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Just Like 'Clockwork'
by Jeb Wright
CANADIAN POWER TRIO RUSH RETURNS WITH A NEW ALBUM, 'CLOCKWORK ANGELS,' THAT BRINGS THE BAND BACK TO ITS ROOTS
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Transcription by Eric Hansen
TOGETHER SINCE 1974, GEDDY LEE, ALEX LIFESON AND NEIL PEART HAVE BUILT A BAND THAT'S LASTED LONGER THAN A LOT OF MARRIAGES. And if
Rush's new studio album and touring
schedule are any indicators, the band
has no plans to throw in the towel any
Rush has returned to its roots in many ways, as "Clockwork Angels"
tells a story. For the most part, the
music is hard rock with a touch of prog.
Peart, Lifeson and Lee as Rush are, once again, a band where the sum
than the individual parts. Lifeson offers
a more direct approach to his playing,
leaving behind many of the thick textures
he has experimented with over the
last several years. Lee is flawless on bass,
and his vocals sound as strong as ever.
And Peart remains one of rock's most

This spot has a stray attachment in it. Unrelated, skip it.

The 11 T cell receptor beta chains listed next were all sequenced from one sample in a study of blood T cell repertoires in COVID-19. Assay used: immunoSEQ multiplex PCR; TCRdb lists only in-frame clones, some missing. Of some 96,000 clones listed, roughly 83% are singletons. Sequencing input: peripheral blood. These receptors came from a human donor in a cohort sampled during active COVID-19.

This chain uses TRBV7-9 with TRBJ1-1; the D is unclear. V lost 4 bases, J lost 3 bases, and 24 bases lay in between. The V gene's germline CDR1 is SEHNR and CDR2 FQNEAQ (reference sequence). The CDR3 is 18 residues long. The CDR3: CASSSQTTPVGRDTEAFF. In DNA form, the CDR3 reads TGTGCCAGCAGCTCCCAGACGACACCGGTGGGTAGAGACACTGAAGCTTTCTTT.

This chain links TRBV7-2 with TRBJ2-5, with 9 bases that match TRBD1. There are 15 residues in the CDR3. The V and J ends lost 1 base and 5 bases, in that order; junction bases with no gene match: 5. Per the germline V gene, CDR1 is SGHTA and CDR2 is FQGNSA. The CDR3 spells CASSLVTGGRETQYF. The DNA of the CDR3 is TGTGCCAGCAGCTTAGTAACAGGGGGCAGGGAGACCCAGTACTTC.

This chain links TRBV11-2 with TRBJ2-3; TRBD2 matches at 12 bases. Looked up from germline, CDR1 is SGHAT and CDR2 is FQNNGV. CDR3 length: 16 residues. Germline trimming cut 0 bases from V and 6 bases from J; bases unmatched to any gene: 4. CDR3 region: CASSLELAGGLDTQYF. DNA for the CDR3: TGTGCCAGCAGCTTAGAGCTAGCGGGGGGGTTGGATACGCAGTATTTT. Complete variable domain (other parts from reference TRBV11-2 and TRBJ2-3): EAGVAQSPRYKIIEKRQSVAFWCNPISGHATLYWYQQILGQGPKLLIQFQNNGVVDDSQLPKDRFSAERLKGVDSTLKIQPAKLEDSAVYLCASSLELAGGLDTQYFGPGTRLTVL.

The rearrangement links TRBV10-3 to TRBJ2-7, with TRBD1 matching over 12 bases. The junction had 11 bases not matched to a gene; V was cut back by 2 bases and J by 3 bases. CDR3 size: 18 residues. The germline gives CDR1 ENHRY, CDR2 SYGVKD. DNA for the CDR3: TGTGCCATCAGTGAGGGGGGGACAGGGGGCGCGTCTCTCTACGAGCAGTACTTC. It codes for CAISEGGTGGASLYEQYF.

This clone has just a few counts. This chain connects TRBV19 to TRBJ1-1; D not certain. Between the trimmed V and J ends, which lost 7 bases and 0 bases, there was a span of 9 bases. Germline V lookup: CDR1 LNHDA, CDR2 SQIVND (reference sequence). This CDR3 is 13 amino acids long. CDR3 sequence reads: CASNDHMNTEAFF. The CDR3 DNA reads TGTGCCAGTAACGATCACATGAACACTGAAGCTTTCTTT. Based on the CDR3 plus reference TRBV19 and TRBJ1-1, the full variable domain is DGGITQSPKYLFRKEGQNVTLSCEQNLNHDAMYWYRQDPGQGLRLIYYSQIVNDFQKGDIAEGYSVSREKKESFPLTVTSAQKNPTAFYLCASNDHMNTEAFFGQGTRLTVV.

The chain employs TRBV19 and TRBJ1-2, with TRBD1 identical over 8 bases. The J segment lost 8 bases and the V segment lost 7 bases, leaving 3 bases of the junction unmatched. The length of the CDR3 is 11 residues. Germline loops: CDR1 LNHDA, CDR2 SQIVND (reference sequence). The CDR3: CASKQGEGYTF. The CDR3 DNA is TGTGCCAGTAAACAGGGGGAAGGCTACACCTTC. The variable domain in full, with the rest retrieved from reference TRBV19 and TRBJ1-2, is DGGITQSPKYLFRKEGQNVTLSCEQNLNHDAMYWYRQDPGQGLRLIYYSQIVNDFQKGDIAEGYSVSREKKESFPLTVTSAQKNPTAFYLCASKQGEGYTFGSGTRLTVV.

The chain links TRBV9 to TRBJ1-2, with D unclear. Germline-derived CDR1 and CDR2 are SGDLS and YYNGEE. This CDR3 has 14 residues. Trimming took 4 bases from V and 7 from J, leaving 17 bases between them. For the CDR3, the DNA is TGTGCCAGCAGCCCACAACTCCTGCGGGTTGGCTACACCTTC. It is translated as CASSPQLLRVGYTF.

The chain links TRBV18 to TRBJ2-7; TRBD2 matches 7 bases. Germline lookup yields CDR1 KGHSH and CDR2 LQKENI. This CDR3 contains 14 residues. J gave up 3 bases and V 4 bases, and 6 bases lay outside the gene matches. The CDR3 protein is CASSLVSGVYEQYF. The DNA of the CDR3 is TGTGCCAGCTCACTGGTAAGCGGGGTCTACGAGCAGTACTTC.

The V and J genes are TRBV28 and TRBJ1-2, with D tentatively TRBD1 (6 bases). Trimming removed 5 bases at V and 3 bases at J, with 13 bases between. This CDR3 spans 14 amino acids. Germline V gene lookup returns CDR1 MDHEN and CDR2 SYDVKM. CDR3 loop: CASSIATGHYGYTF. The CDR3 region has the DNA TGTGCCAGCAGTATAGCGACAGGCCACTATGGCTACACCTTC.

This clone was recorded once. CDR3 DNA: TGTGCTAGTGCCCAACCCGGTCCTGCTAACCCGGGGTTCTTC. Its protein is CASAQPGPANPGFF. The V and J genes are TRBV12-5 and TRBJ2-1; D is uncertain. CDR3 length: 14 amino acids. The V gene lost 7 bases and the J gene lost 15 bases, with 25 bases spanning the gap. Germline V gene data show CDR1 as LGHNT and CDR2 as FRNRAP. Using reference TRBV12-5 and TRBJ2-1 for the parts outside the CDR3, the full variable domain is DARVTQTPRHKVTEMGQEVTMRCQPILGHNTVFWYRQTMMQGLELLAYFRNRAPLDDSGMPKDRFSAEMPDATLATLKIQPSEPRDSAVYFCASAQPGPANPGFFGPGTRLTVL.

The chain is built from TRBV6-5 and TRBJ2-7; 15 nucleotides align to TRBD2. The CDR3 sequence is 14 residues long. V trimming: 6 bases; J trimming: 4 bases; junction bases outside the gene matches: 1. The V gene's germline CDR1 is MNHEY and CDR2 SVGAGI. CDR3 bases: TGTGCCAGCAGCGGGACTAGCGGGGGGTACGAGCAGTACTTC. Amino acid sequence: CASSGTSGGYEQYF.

talented drummers and lyricists.
Goldmine caught up with Lifeson,
who shared track-by-track view of the
new album, as well as Alex's Greatest Riffs.
Goldmine: Before we talk music,
the album art is great. I love that the
clock says 12 minutes after 9, which,
if it is PM, means the time is 21:12.
Where do you come up with this
Alex Lifeson: Hugh Syme is a very
clever and able designer. He has done
great work for us for many years.
He is so inside that he is a member
of the family. He works
very closely with Neil
on all of the artwork.
He has done some
artwork for this
Did you get
what he was doing
I see all of those
things, and, of course, it
made me smile; I got it.
Angels" is fresh, yet it
hearkens to some of the
hard rock you've done
way back in the past. This
is a very good album.
of it. We spread this one
out over a couple of years,
and it ended up being a very
nice way to work. We were
not sure of it at the time,
but in the long run, it has
worked out really well. It gave
us a bit of breathing space, as we wrote
in groups of songs. I think that always helps to get a little bit of variety. When
you get into the studio and you record
everything together, then it brings that
consistency through it. I think we really
achieved an interesting dynamic. We
have a lot of songs that are different
from each other. I think a lot of the
songs are very cinematic and part of the
I never thought Rush would